Single photon emission computed tomography (SPECT) is used to evaluate cerebral blood flow with 99m-tecnethium hexamethyl propylene oxim (99mTc-HMPAO) and other tracers. 99mTc transported into the brain through blood flow is absorbed in the brain tissue and is measured as the index of brain blood flow in the particular area.23 Meta-analysis has shown that the sensitivity of 99mTc-HMPAO SPECT for AD diagnosis is 74%, which is lower than that of cognitive measures. However, due to the introduction of quantitative analysis of SPECT data, the sensitivity has been improved to 88% in recent studies. SPECT is a relatively inexpensive and versatile tool for brain blood flow because it uses traces with the longer half-life than those for PET study.

Functional MRI (fMRI) measures the responsive blood flow to the assigned task in the particular area of the brain. The blood oxygen-dependent level (BOLD) signal of fMRI is regarded as reflecting the neuronal activity of the brain area studied.24

PET study is further classified into two categories: activation study and ligand study. In activation study, 18F-2-fluoro-2-deoxy-D-glucose (FDG) is used as the tracer reflecting glucose utilization of the particular area as the indicator of brain metabolism, which can be used for AD diagnosis from other neurodegenerative dementia.25 In addition to the tracers of glucose metabolism, there are various kinds of isotope-labeled ligands specifically binding to neurotransmitter receptors and transporters in dopamine, serotonin, benzodiazepine, GABA and other transmitter systems.

In recent years, several ligands specific to amyloid beta peptide (Aβ) have been developed, which reflect the level of Aβ accumulation in the brain.2611C-labeled ligand, Pittsburg compound B (11C-PIB) specifically binds to amyloid deposition in senile plaques, diffuse plaques and amyloid angiopathy in the affected blood vessels, but it does not bind to soluble or oligomeric Aβ.27 A high signal of PIB PET is regarded as reflecting the amyloid burden in the brain of the subjects. MCI subjects with higher PIB signals are reported to convert to AD development.28 However, it is also true that some cognitively normal elderly subjects show high signals by PIB PET imaging.29 The 18F-labled ligand for amyloid, which has a longer half-life of radioactivity than 11C-PIB, has recently been developed and is under clinical trial for its usefulness in a clinical setting.30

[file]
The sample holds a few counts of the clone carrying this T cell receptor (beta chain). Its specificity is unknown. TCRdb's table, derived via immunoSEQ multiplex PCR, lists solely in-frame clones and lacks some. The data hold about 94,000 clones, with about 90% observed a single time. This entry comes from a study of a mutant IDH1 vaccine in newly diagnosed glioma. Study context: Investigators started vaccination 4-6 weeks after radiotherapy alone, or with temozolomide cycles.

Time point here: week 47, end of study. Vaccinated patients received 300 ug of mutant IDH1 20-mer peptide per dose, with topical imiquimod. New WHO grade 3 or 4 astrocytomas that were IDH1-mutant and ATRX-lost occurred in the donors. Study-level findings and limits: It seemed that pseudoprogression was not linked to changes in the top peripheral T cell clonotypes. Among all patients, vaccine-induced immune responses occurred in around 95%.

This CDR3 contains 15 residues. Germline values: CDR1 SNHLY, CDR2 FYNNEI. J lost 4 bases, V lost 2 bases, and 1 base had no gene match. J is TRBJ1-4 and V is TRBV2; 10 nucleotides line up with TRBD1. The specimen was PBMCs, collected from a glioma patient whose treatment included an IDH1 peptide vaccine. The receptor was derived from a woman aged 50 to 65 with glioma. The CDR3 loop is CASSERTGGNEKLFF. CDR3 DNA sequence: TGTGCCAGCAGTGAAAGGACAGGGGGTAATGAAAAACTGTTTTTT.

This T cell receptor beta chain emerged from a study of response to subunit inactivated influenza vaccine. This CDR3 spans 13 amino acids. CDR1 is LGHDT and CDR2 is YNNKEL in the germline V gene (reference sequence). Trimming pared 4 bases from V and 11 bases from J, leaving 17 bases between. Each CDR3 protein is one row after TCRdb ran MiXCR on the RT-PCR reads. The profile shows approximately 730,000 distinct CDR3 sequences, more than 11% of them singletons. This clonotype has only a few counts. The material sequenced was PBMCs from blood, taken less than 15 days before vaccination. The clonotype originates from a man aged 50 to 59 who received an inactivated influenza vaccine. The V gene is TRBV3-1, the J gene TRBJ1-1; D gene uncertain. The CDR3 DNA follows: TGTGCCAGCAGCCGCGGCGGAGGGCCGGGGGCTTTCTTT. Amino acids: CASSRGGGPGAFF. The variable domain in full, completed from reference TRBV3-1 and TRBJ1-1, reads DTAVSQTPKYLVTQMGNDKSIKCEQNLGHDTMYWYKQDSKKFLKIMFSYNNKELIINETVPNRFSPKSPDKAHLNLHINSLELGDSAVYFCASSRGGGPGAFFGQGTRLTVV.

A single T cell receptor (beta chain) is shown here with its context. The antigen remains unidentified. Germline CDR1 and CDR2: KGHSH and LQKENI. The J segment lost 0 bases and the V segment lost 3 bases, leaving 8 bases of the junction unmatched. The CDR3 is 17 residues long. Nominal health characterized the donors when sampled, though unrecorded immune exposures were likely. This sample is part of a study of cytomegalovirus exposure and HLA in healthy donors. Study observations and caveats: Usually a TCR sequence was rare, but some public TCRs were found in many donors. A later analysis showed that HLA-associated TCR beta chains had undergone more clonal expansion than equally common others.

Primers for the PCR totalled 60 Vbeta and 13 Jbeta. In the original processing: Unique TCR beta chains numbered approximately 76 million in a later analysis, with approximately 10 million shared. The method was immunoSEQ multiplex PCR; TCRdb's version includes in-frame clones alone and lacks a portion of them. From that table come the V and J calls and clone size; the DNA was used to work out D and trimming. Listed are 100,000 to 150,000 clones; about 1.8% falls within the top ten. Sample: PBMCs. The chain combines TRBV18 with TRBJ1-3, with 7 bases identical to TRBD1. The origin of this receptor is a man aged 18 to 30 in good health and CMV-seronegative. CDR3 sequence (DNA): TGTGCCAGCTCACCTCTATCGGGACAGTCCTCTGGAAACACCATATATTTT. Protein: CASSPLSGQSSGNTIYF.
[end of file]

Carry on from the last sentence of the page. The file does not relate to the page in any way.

2. Genetic markers

About 10–20% of AD is familial, caused by mutations of amyloid precursor protein (APP), presenilin-1 (PSEN1) or presenilin-2 (PREN2) gene. Apolipoprotein E (APOE) is the most powerful risk gene for AD and age-related cognitive dysfunction. A carrier of one apoE4 allele has a six-times higher risk for AD and a carrier of two apoE4 alleles has a 20-times higher risk than a non-carrier of apoE4. A carrier of ApoE4 shows a generally worse profile in imaging markers31 as well as in biochemical marker profiles.32

Recent genome-wide association studies (GWAS) for AD have revealed new risk genes of AD: clusterin (CLU, also called apolipoprotein J), complement receptor1 (CR1), and phosphatidylinositol-binding clathrin assembly protein (PICALM).33,34 These proteins are possible biochemical markers in the brain, cerebrospinal fluid (CSF) and serum, indicating the involvement of compliment cascade in AD pathology. There are several papers reporting new risk genes for AD, such as MTHFD1 (methylenetetrahydrofolate dehydrogenase [NADP+ dependent] 1-like),35 SORL1 (sortilin-related receptor 1),36 dynamin 237 and PPP2R2B.38 These new findings may indicate possible biomarkers in the process of axonal transport, trafficking, endocytosis, apoptosis, intracellular signal transduction, and other relevant processes in which risk genes are involved.